How would they be arresting their leaders?  Federal drug crimes, right? 

 

The implication of the quote was that they affected public attitudes to create drug laws so that they could arrest people and interfere with organizations for political orginizations.

 

Marijuana and heroin were already criminalized when Nixon took office (and again, from the little I read, it appears that Nixon tried to relax penalties by eliminating mandatory minimums and heavily funding treatments.

 

Yea I get that could be the extrapolated meaning behind it. Thats not how I took it though. The drugs where just the means to an end. They changed public attitudes to get rid of their enemies without consequence. Black people and the anti war people. Just the suspicion was enough to get the job done. They didnt need to formally charge anyone with anything. Least of all blacks and hippies. 

 

Again exactly what is happening now. Trump cant charge the Democrats with anything. But he sure can make his voters see them as murders. Once they accept it they will let him take them away in cuffs and they wont think twice about it. Its the same ****, you are watching it happen today.   

 

1 minute ago, PeterMP said:

Clearly, there has been a racist component to Republican support for drug laws where many of the laws and drugs in generally have been biased against minorities.  But that's not at all what that quote is saying.

 

This is where the disconnect is. I'm not disagreeing with anything else you are saying outside of the above. I think thats exactly what the quote is saying. I honestly find it surprising you can argue otherwise.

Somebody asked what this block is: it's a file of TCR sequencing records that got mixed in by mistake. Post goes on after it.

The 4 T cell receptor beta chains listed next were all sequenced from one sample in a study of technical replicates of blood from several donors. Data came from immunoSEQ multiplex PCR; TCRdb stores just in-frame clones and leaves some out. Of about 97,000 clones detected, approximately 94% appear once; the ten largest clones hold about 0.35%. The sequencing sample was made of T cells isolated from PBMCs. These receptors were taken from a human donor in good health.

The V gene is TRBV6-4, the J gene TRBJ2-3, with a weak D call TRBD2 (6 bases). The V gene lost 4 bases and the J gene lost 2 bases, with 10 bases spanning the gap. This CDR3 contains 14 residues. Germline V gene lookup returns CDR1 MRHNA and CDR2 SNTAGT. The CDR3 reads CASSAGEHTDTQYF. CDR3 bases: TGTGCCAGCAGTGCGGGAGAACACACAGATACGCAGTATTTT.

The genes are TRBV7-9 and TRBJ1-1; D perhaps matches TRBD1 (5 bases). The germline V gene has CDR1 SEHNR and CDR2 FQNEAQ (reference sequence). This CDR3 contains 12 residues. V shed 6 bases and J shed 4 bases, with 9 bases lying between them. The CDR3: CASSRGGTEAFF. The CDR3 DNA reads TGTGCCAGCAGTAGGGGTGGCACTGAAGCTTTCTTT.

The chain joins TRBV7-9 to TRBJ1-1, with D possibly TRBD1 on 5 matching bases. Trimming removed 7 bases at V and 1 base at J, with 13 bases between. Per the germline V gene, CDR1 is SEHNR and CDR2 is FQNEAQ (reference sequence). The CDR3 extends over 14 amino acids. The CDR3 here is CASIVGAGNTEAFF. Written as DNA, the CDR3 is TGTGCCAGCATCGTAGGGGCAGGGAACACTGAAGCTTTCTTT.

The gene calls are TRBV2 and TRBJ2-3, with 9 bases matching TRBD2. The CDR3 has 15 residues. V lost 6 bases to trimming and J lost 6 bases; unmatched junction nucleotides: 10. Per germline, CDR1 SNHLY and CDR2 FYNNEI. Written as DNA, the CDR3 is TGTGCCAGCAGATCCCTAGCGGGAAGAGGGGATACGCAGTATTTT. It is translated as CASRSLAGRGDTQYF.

We see differently here. No big deal. I just dont understand your POV on this one at all. 

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4 hours ago, PeterMP said:

If you were getting older, had something like this to say, and wanted it out there (get it off your chest), wouldn't you tell more than one person?  Especially after you  told the person and several years passed and it still wasn't out there.

 

This is literally what Carolyn Bryant, the woman who falsely accused Emmitt Till, did. She held her tongue for 62 years. Then as times changed, and old age softened her heart, she comes out with the truth. As if even whistling at her, which he didn't do, would've justified the brutal murder that occured. I don't think determining whether these quotes can be believed, based on what you or I would say years after the incidents, and not being the kinds of people who take took those kind of actions, makes much sense.